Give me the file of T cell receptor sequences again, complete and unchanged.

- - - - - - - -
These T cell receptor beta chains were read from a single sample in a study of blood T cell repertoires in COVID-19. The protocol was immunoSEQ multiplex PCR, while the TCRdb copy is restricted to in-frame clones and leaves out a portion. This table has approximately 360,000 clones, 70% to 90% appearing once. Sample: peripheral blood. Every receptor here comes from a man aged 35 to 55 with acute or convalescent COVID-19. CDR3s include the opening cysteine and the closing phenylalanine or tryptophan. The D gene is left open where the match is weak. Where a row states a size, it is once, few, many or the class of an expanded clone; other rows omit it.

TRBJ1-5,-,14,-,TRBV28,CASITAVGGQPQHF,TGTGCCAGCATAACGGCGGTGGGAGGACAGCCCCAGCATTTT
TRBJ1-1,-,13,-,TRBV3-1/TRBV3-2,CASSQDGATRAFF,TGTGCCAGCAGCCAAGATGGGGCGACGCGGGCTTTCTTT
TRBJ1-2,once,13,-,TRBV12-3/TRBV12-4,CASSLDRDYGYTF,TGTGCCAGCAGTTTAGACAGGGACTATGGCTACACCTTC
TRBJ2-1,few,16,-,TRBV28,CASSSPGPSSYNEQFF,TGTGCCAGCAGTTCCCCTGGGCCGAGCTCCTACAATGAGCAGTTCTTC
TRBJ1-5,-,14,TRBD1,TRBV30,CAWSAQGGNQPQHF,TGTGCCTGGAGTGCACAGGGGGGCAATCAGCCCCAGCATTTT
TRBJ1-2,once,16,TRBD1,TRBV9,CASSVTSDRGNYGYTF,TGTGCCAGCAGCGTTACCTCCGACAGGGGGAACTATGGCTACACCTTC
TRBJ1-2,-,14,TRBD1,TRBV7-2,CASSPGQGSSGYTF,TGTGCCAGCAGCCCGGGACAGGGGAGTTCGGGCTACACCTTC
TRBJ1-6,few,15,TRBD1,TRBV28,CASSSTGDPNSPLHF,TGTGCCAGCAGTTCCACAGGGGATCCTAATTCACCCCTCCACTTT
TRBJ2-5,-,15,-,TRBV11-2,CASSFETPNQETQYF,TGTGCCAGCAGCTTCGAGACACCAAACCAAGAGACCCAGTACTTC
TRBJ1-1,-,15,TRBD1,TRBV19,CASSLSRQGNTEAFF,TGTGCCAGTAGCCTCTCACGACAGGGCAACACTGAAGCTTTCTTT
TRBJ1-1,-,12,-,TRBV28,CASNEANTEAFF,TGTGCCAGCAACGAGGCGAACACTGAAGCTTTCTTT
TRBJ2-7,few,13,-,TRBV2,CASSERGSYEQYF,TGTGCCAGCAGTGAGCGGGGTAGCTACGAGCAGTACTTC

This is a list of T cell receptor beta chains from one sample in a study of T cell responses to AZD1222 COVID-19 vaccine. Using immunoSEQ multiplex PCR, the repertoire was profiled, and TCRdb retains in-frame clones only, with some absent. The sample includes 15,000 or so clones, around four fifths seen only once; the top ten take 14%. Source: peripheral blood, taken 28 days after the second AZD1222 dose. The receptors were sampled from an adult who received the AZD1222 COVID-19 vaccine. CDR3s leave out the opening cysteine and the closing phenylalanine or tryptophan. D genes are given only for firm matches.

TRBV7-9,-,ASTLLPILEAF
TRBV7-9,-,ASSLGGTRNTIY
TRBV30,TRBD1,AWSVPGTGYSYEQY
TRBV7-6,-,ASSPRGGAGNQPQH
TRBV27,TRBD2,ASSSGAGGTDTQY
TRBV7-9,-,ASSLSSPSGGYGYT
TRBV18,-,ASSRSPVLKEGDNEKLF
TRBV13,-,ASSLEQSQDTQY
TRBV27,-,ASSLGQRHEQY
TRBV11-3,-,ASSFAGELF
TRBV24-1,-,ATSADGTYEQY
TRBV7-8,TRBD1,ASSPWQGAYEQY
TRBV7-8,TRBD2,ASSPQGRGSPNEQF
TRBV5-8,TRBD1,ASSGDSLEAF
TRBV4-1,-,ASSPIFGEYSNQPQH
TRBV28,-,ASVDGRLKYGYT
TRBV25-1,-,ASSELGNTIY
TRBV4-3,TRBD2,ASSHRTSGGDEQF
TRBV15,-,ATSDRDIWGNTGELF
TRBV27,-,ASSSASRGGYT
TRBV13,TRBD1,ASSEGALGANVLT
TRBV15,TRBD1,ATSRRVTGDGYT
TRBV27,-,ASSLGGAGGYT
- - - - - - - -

These T cell receptor beta chains were read from a single sample in a study of blood T cell repertoires in COVID-19. The protocol was immunoSEQ multiplex PCR, while the TCRdb copy is restricted to in-frame clones and leaves out a portion. This table has approximately 360,000 clones, 70% to 90% appearing once. Sample: peripheral blood. Every receptor here comes from a man aged 35 to 55 with acute or convalescent COVID-19. CDR3s include the opening cysteine and the closing phenylalanine or tryptophan. The D gene is left open where the match is weak. Where a row states a size, it is once, few, many or the class of an expanded clone; other rows omit it.

TRBJ1-5,-,14,-,TRBV28,CASITAVGGQPQHF,TGTGCCAGCATAACGGCGGTGGGAGGACAGCCCCAGCATTTT
TRBJ1-1,-,13,-,TRBV3-1/TRBV3-2,CASSQDGATRAFF,TGTGCCAGCAGCCAAGATGGGGCGACGCGGGCTTTCTTT
TRBJ1-2,once,13,-,TRBV12-3/TRBV12-4,CASSLDRDYGYTF,TGTGCCAGCAGTTTAGACAGGGACTATGGCTACACCTTC
TRBJ2-1,few,16,-,TRBV28,CASSSPGPSSYNEQFF,TGTGCCAGCAGTTCCCCTGGGCCGAGCTCCTACAATGAGCAGTTCTTC
TRBJ1-5,-,14,TRBD1,TRBV30,CAWSAQGGNQPQHF,TGTGCCTGGAGTGCACAGGGGGGCAATCAGCCCCAGCATTTT
TRBJ1-2,once,16,TRBD1,TRBV9,CASSVTSDRGNYGYTF,TGTGCCAGCAGCGTTACCTCCGACAGGGGGAACTATGGCTACACCTTC
TRBJ1-2,-,14,TRBD1,TRBV7-2,CASSPGQGSSGYTF,TGTGCCAGCAGCCCGGGACAGGGGAGTTCGGGCTACACCTTC
TRBJ1-6,few,15,TRBD1,TRBV28,CASSSTGDPNSPLHF,TGTGCCAGCAGTTCCACAGGGGATCCTAATTCACCCCTCCACTTT
TRBJ2-5,-,15,-,TRBV11-2,CASSFETPNQETQYF,TGTGCCAGCAGCTTCGAGACACCAAACCAAGAGACCCAGTACTTC
TRBJ1-1,-,15,TRBD1,TRBV19,CASSLSRQGNTEAFF,TGTGCCAGTAGCCTCTCACGACAGGGCAACACTGAAGCTTTCTTT
TRBJ1-1,-,12,-,TRBV28,CASNEANTEAFF,TGTGCCAGCAACGAGGCGAACACTGAAGCTTTCTTT
TRBJ2-7,few,13,-,TRBV2,CASSERGSYEQYF,TGTGCCAGCAGTGAGCGGGGTAGCTACGAGCAGTACTTC

This is a list of T cell receptor beta chains from one sample in a study of T cell responses to AZD1222 COVID-19 vaccine. Using immunoSEQ multiplex PCR, the repertoire was profiled, and TCRdb retains in-frame clones only, with some absent. The sample includes 15,000 or so clones, around four fifths seen only once; the top ten take 14%. Source: peripheral blood, taken 28 days after the second AZD1222 dose. The receptors were sampled from an adult who received the AZD1222 COVID-19 vaccine. CDR3s leave out the opening cysteine and the closing phenylalanine or tryptophan. D genes are given only for firm matches.

TRBV7-9,-,ASTLLPILEAF
TRBV7-9,-,ASSLGGTRNTIY
TRBV30,TRBD1,AWSVPGTGYSYEQY
TRBV7-6,-,ASSPRGGAGNQPQH
TRBV27,TRBD2,ASSSGAGGTDTQY
TRBV7-9,-,ASSLSSPSGGYGYT
TRBV18,-,ASSRSPVLKEGDNEKLF
TRBV13,-,ASSLEQSQDTQY
TRBV27,-,ASSLGQRHEQY
TRBV11-3,-,ASSFAGELF
TRBV24-1,-,ATSADGTYEQY
TRBV7-8,TRBD1,ASSPWQGAYEQY
TRBV7-8,TRBD2,ASSPQGRGSPNEQF
TRBV5-8,TRBD1,ASSGDSLEAF
TRBV4-1,-,ASSPIFGEYSNQPQH
TRBV28,-,ASVDGRLKYGYT
TRBV25-1,-,ASSELGNTIY
TRBV4-3,TRBD2,ASSHRTSGGDEQF
TRBV15,-,ATSDRDIWGNTGELF
TRBV27,-,ASSSASRGGYT
TRBV13,TRBD1,ASSEGALGANVLT
TRBV15,TRBD1,ATSRRVTGDGYT
TRBV27,-,ASSLGGAGGYT